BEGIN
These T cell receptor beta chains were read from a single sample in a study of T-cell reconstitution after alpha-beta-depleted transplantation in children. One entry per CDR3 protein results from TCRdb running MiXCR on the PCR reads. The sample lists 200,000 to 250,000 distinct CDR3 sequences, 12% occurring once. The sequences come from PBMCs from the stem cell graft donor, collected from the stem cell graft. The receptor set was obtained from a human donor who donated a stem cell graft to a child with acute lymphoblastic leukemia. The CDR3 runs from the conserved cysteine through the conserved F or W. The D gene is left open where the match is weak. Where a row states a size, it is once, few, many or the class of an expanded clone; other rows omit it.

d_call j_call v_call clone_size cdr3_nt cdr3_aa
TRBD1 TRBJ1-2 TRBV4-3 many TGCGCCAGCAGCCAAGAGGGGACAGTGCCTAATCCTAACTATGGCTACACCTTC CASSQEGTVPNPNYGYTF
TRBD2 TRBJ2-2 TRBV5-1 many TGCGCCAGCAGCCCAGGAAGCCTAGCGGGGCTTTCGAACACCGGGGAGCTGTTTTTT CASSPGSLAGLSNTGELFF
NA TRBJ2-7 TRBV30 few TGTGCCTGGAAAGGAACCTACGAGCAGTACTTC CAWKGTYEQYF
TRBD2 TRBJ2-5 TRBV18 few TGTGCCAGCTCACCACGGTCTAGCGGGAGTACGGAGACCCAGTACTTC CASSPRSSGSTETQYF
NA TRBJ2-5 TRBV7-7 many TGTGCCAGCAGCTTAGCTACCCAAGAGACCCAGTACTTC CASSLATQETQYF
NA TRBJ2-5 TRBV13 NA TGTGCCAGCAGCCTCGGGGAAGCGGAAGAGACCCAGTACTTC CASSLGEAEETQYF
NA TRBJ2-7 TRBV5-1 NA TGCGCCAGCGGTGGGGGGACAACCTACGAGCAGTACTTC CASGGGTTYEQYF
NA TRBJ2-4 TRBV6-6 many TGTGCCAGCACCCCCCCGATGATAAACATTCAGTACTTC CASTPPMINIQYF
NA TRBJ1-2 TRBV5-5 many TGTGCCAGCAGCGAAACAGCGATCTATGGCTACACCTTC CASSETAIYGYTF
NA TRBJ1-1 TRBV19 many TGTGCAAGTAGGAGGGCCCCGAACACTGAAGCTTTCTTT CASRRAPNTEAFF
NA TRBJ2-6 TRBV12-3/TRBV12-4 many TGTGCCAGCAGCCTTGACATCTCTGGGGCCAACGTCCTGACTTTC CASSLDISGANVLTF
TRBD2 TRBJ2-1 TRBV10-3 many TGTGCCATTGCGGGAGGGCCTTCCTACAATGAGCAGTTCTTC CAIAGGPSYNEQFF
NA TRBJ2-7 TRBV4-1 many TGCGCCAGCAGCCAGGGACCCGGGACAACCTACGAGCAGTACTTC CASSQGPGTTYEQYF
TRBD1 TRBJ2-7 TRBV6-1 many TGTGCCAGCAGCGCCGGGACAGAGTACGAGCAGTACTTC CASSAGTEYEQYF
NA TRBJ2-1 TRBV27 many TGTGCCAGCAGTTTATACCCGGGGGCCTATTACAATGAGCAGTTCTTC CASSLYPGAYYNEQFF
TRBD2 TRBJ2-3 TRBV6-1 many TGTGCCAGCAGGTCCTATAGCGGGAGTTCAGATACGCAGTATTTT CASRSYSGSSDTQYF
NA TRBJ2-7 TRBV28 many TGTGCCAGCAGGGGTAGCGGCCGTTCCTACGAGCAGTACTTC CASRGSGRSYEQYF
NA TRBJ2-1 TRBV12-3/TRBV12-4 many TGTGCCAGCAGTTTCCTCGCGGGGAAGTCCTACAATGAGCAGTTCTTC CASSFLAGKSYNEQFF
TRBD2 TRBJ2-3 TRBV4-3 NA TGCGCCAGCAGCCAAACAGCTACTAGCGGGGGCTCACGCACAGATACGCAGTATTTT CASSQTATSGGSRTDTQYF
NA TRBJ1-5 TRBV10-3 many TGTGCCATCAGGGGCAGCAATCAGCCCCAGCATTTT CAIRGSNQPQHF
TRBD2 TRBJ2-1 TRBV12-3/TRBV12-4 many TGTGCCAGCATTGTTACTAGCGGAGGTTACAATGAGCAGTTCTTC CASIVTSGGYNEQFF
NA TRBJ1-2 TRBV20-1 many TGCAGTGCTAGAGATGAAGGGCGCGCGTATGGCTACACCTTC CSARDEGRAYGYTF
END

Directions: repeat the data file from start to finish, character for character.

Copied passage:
These T cell receptor beta chains were read from a single sample in a study of T-cell reconstitution after alpha-beta-depleted transplantation in children. One entry per CDR3 protein results from TCRdb running MiXCR on the PCR reads. The sample lists 200,000 to 250,000 distinct CDR3 sequences, 12% occurring once. The sequences come from PBMCs from the stem cell graft donor, collected from the stem cell graft. The receptor set was obtained from a human donor who donated a stem cell graft to a child with acute lymphoblastic leukemia. The CDR3 runs from the conserved cysteine through the conserved F or W. The D gene is left open where the match is weak. Where a row states a size, it is once, few, many or the class of an expanded clone; other rows omit it.

d_call j_call v_call clone_size cdr3_nt cdr3_aa
TRBD1 TRBJ1-2 TRBV4-3 many TGCGCCAGCAGCCAAGAGGGGACAGTGCCTAATCCTAACTATGGCTACACCTTC CASSQEGTVPNPNYGYTF
TRBD2 TRBJ2-2 TRBV5-1 many TGCGCCAGCAGCCCAGGAAGCCTAGCGGGGCTTTCGAACACCGGGGAGCTGTTTTTT CASSPGSLAGLSNTGELFF
NA TRBJ2-7 TRBV30 few TGTGCCTGGAAAGGAACCTACGAGCAGTACTTC CAWKGTYEQYF
TRBD2 TRBJ2-5 TRBV18 few TGTGCCAGCTCACCACGGTCTAGCGGGAGTACGGAGACCCAGTACTTC CASSPRSSGSTETQYF
NA TRBJ2-5 TRBV7-7 many TGTGCCAGCAGCTTAGCTACCCAAGAGACCCAGTACTTC CASSLATQETQYF
NA TRBJ2-5 TRBV13 NA TGTGCCAGCAGCCTCGGGGAAGCGGAAGAGACCCAGTACTTC CASSLGEAEETQYF
NA TRBJ2-7 TRBV5-1 NA TGCGCCAGCGGTGGGGGGACAACCTACGAGCAGTACTTC CASGGGTTYEQYF
NA TRBJ2-4 TRBV6-6 many TGTGCCAGCACCCCCCCGATGATAAACATTCAGTACTTC CASTPPMINIQYF
NA TRBJ1-2 TRBV5-5 many TGTGCCAGCAGCGAAACAGCGATCTATGGCTACACCTTC CASSETAIYGYTF
NA TRBJ1-1 TRBV19 many TGTGCAAGTAGGAGGGCCCCGAACACTGAAGCTTTCTTT CASRRAPNTEAFF
NA TRBJ2-6 TRBV12-3/TRBV12-4 many TGTGCCAGCAGCCTTGACATCTCTGGGGCCAACGTCCTGACTTTC CASSLDISGANVLTF
TRBD2 TRBJ2-1 TRBV10-3 many TGTGCCATTGCGGGAGGGCCTTCCTACAATGAGCAGTTCTTC CAIAGGPSYNEQFF
NA TRBJ2-7 TRBV4-1 many TGCGCCAGCAGCCAGGGACCCGGGACAACCTACGAGCAGTACTTC CASSQGPGTTYEQYF
TRBD1 TRBJ2-7 TRBV6-1 many TGTGCCAGCAGCGCCGGGACAGAGTACGAGCAGTACTTC CASSAGTEYEQYF
NA TRBJ2-1 TRBV27 many TGTGCCAGCAGTTTATACCCGGGGGCCTATTACAATGAGCAGTTCTTC CASSLYPGAYYNEQFF
TRBD2 TRBJ2-3 TRBV6-1 many TGTGCCAGCAGGTCCTATAGCGGGAGTTCAGATACGCAGTATTTT CASRSYSGSSDTQYF
NA TRBJ2-7 TRBV28 many TGTGCCAGCAGGGGTAGCGGCCGTTCCTACGAGCAGTACTTC CASRGSGRSYEQYF
NA TRBJ2-1 TRBV12-3/TRBV12-4 many TGTGCCAGCAGTTTCCTCGCGGGGAAGTCCTACAATGAGCAGTTCTTC CASSFLAGKSYNEQFF
TRBD2 TRBJ2-3 TRBV4-3 NA TGCGCCAGCAGCCAAACAGCTACTAGCGGGGGCTCACGCACAGATACGCAGTATTTT CASSQTATSGGSRTDTQYF
NA TRBJ1-5 TRBV10-3 many TGTGCCATCAGGGGCAGCAATCAGCCCCAGCATTTT CAIRGSNQPQHF
TRBD2 TRBJ2-1 TRBV12-3/TRBV12-4 many TGTGCCAGCATTGTTACTAGCGGAGGTTACAATGAGCAGTTCTTC CASIVTSGGYNEQFF
NA TRBJ1-2 TRBV20-1 many TGCAGTGCTAGAGATGAAGGGCGCGCGTATGGCTACACCTTC CSARDEGRAYGYTF